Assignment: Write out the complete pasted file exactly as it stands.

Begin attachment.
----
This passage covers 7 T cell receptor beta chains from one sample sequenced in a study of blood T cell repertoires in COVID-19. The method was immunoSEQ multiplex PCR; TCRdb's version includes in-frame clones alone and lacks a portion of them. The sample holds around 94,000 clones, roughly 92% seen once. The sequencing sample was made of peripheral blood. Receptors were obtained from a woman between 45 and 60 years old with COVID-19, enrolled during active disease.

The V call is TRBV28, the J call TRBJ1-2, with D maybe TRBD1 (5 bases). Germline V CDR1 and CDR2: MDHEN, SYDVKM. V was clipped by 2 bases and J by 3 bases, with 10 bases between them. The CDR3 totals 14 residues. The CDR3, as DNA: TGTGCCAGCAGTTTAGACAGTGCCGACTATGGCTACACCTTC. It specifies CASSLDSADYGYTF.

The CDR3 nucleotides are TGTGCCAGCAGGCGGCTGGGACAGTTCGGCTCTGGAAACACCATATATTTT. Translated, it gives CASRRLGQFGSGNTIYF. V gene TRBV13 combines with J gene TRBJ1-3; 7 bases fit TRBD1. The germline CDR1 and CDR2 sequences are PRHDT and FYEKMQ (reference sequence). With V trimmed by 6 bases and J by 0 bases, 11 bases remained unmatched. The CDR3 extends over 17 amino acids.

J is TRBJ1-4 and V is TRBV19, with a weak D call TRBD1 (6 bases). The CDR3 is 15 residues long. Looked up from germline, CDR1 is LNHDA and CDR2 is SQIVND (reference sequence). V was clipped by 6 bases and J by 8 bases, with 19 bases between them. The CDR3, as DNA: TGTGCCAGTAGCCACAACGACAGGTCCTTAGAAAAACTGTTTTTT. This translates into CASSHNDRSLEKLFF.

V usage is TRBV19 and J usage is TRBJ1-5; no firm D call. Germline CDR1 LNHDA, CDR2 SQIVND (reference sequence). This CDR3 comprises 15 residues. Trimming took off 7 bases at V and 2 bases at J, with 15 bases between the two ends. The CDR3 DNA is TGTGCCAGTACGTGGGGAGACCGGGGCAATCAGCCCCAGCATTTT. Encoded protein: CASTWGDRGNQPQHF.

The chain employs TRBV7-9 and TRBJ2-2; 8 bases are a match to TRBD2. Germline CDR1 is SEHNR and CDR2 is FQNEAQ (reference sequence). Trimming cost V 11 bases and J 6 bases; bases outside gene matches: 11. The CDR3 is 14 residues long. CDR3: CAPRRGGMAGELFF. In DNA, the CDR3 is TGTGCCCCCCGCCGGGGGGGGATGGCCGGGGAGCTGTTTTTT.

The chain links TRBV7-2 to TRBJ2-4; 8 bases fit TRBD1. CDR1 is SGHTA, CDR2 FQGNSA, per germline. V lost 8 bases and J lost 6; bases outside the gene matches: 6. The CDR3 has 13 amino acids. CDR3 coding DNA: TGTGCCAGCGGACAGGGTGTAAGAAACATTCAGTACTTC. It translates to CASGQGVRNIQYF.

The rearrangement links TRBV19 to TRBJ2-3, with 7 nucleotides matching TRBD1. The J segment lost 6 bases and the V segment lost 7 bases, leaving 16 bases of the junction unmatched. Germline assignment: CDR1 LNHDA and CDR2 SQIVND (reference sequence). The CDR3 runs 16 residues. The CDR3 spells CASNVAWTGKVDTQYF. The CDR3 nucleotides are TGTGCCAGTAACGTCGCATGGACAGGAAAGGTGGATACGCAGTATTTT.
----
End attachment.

This passage covers 7 T cell receptor beta chains from one sample sequenced in a study of blood T cell repertoires in COVID-19. The method was immunoSEQ multiplex PCR; TCRdb's version includes in-frame clones alone and lacks a portion of them. The sample holds around 94,000 clones, roughly 92% seen once. The sequencing sample was made of peripheral blood. Receptors were obtained from a woman between 45 and 60 years old with COVID-19, enrolled during active disease.

The V call is TRBV28, the J call TRBJ1-2, with D maybe TRBD1 (5 bases). Germline V CDR1 and CDR2: MDHEN, SYDVKM. V was clipped by 2 bases and J by 3 bases, with 10 bases between them. The CDR3 totals 14 residues. The CDR3, as DNA: TGTGCCAGCAGTTTAGACAGTGCCGACTATGGCTACACCTTC. It specifies CASSLDSADYGYTF.

The CDR3 nucleotides are TGTGCCAGCAGGCGGCTGGGACAGTTCGGCTCTGGAAACACCATATATTTT. Translated, it gives CASRRLGQFGSGNTIYF. V gene TRBV13 combines with J gene TRBJ1-3; 7 bases fit TRBD1. The germline CDR1 and CDR2 sequences are PRHDT and FYEKMQ (reference sequence). With V trimmed by 6 bases and J by 0 bases, 11 bases remained unmatched. The CDR3 extends over 17 amino acids.

J is TRBJ1-4 and V is TRBV19, with a weak D call TRBD1 (6 bases). The CDR3 is 15 residues long. Looked up from germline, CDR1 is LNHDA and CDR2 is SQIVND (reference sequence). V was clipped by 6 bases and J by 8 bases, with 19 bases between them. The CDR3, as DNA: TGTGCCAGTAGCCACAACGACAGGTCCTTAGAAAAACTGTTTTTT. This translates into CASSHNDRSLEKLFF.

V usage is TRBV19 and J usage is TRBJ1-5; no firm D call. Germline CDR1 LNHDA, CDR2 SQIVND (reference sequence). This CDR3 comprises 15 residues. Trimming took off 7 bases at V and 2 bases at J, with 15 bases between the two ends. The CDR3 DNA is TGTGCCAGTACGTGGGGAGACCGGGGCAATCAGCCCCAGCATTTT. Encoded protein: CASTWGDRGNQPQHF.

The chain employs TRBV7-9 and TRBJ2-2; 8 bases are a match to TRBD2. Germline CDR1 is SEHNR and CDR2 is FQNEAQ (reference sequence). Trimming cost V 11 bases and J 6 bases; bases outside gene matches: 11. The CDR3 is 14 residues long. CDR3: CAPRRGGMAGELFF. In DNA, the CDR3 is TGTGCCCCCCGCCGGGGGGGGATGGCCGGGGAGCTGTTTTTT.

The chain links TRBV7-2 to TRBJ2-4; 8 bases fit TRBD1. CDR1 is SGHTA, CDR2 FQGNSA, per germline. V lost 8 bases and J lost 6; bases outside the gene matches: 6. The CDR3 has 13 amino acids. CDR3 coding DNA: TGTGCCAGCGGACAGGGTGTAAGAAACATTCAGTACTTC. It translates to CASGQGVRNIQYF.

The rearrangement links TRBV19 to TRBJ2-3, with 7 nucleotides matching TRBD1. The J segment lost 6 bases and the V segment lost 7 bases, leaving 16 bases of the junction unmatched. Germline assignment: CDR1 LNHDA and CDR2 SQIVND (reference sequence). The CDR3 runs 16 residues. The CDR3 spells CASNVAWTGKVDTQYF. The CDR3 nucleotides are TGTGCCAGTAACGTCGCATGGACAGGAAAGGTGGATACGCAGTATTTT.